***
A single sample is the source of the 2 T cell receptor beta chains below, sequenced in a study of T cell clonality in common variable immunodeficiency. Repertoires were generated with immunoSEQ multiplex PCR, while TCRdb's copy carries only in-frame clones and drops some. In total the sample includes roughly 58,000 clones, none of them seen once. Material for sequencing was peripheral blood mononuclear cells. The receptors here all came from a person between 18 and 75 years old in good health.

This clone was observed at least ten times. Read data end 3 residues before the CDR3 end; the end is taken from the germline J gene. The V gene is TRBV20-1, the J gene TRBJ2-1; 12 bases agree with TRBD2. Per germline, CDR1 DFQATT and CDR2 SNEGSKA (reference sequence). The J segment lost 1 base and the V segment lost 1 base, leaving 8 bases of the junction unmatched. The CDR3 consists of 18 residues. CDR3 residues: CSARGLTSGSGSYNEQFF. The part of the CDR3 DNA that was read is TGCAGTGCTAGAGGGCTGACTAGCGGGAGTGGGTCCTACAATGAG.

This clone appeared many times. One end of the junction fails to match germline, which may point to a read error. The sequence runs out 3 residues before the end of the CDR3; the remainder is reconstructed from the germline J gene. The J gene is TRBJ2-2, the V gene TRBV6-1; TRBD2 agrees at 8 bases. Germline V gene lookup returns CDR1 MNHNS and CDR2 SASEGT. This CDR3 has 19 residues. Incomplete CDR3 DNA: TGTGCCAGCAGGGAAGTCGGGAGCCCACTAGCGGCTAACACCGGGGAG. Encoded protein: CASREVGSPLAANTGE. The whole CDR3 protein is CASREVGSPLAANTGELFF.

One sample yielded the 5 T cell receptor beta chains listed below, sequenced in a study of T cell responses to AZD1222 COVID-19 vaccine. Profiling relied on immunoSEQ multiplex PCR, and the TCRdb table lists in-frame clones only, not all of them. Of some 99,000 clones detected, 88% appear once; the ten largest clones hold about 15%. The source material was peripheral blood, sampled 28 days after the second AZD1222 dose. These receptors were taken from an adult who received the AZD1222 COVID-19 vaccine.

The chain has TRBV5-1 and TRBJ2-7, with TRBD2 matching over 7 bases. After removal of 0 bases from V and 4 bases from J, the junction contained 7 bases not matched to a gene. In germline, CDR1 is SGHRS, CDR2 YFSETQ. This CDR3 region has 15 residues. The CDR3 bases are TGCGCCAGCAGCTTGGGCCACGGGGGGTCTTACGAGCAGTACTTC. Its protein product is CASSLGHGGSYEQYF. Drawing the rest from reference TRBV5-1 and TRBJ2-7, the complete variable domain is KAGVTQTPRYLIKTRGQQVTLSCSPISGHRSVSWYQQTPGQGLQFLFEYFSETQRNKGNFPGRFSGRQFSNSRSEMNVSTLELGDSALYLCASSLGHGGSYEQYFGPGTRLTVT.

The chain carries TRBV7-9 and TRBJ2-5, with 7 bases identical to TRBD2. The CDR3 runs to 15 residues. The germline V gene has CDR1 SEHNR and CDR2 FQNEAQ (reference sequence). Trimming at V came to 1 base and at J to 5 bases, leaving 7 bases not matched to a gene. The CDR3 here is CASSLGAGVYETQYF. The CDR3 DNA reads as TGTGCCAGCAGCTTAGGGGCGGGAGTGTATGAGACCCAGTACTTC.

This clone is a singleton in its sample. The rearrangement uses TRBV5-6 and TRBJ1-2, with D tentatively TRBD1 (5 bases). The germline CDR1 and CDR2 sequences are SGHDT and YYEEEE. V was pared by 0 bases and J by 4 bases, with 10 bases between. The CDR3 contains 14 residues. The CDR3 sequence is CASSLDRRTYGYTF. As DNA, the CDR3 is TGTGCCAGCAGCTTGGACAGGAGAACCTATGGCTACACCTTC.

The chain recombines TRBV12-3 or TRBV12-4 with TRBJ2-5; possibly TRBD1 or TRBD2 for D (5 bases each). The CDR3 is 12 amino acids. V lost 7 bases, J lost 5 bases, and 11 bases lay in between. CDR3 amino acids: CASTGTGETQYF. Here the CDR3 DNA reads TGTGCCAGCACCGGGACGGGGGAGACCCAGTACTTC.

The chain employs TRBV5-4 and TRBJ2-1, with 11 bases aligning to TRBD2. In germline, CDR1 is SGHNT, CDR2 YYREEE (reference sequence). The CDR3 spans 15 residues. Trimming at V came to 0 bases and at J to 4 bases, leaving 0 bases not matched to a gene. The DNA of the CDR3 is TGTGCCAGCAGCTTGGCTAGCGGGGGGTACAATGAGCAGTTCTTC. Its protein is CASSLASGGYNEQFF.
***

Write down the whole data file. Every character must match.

A single sample is the source of the 2 T cell receptor beta chains below, sequenced in a study of T cell clonality in common variable immunodeficiency. Repertoires were generated with immunoSEQ multiplex PCR, while TCRdb's copy carries only in-frame clones and drops some. In total the sample includes roughly 58,000 clones, none of them seen once. Material for sequencing was peripheral blood mononuclear cells. The receptors here all came from a person between 18 and 75 years old in good health.

This clone was observed at least ten times. Read data end 3 residues before the CDR3 end; the end is taken from the germline J gene. The V gene is TRBV20-1, the J gene TRBJ2-1; 12 bases agree with TRBD2. Per germline, CDR1 DFQATT and CDR2 SNEGSKA (reference sequence). The J segment lost 1 base and the V segment lost 1 base, leaving 8 bases of the junction unmatched. The CDR3 consists of 18 residues. CDR3 residues: CSARGLTSGSGSYNEQFF. The part of the CDR3 DNA that was read is TGCAGTGCTAGAGGGCTGACTAGCGGGAGTGGGTCCTACAATGAG.

This clone appeared many times. One end of the junction fails to match germline, which may point to a read error. The sequence runs out 3 residues before the end of the CDR3; the remainder is reconstructed from the germline J gene. The J gene is TRBJ2-2, the V gene TRBV6-1; TRBD2 agrees at 8 bases. Germline V gene lookup returns CDR1 MNHNS and CDR2 SASEGT. This CDR3 has 19 residues. Incomplete CDR3 DNA: TGTGCCAGCAGGGAAGTCGGGAGCCCACTAGCGGCTAACACCGGGGAG. Encoded protein: CASREVGSPLAANTGE. The whole CDR3 protein is CASREVGSPLAANTGELFF.

One sample yielded the 5 T cell receptor beta chains listed below, sequenced in a study of T cell responses to AZD1222 COVID-19 vaccine. Profiling relied on immunoSEQ multiplex PCR, and the TCRdb table lists in-frame clones only, not all of them. Of some 99,000 clones detected, 88% appear once; the ten largest clones hold about 15%. The source material was peripheral blood, sampled 28 days after the second AZD1222 dose. These receptors were taken from an adult who received the AZD1222 COVID-19 vaccine.

The chain has TRBV5-1 and TRBJ2-7, with TRBD2 matching over 7 bases. After removal of 0 bases from V and 4 bases from J, the junction contained 7 bases not matched to a gene. In germline, CDR1 is SGHRS, CDR2 YFSETQ. This CDR3 region has 15 residues. The CDR3 bases are TGCGCCAGCAGCTTGGGCCACGGGGGGTCTTACGAGCAGTACTTC. Its protein product is CASSLGHGGSYEQYF. Drawing the rest from reference TRBV5-1 and TRBJ2-7, the complete variable domain is KAGVTQTPRYLIKTRGQQVTLSCSPISGHRSVSWYQQTPGQGLQFLFEYFSETQRNKGNFPGRFSGRQFSNSRSEMNVSTLELGDSALYLCASSLGHGGSYEQYFGPGTRLTVT.

The chain carries TRBV7-9 and TRBJ2-5, with 7 bases identical to TRBD2. The CDR3 runs to 15 residues. The germline V gene has CDR1 SEHNR and CDR2 FQNEAQ (reference sequence). Trimming at V came to 1 base and at J to 5 bases, leaving 7 bases not matched to a gene. The CDR3 here is CASSLGAGVYETQYF. The CDR3 DNA reads as TGTGCCAGCAGCTTAGGGGCGGGAGTGTATGAGACCCAGTACTTC.

This clone is a singleton in its sample. The rearrangement uses TRBV5-6 and TRBJ1-2, with D tentatively TRBD1 (5 bases). The germline CDR1 and CDR2 sequences are SGHDT and YYEEEE. V was pared by 0 bases and J by 4 bases, with 10 bases between. The CDR3 contains 14 residues. The CDR3 sequence is CASSLDRRTYGYTF. As DNA, the CDR3 is TGTGCCAGCAGCTTGGACAGGAGAACCTATGGCTACACCTTC.

The chain recombines TRBV12-3 or TRBV12-4 with TRBJ2-5; possibly TRBD1 or TRBD2 for D (5 bases each). The CDR3 is 12 amino acids. V lost 7 bases, J lost 5 bases, and 11 bases lay in between. CDR3 amino acids: CASTGTGETQYF. Here the CDR3 DNA reads TGTGCCAGCACCGGGACGGGGGAGACCCAGTACTTC.

The chain employs TRBV5-4 and TRBJ2-1, with 11 bases aligning to TRBD2. In germline, CDR1 is SGHNT, CDR2 YYREEE (reference sequence). The CDR3 spans 15 residues. Trimming at V came to 0 bases and at J to 4 bases, leaving 0 bases not matched to a gene. The DNA of the CDR3 is TGTGCCAGCAGCTTGGCTAGCGGGGGGTACAATGAGCAGTTCTTC. Its protein is CASSLASGGYNEQFF.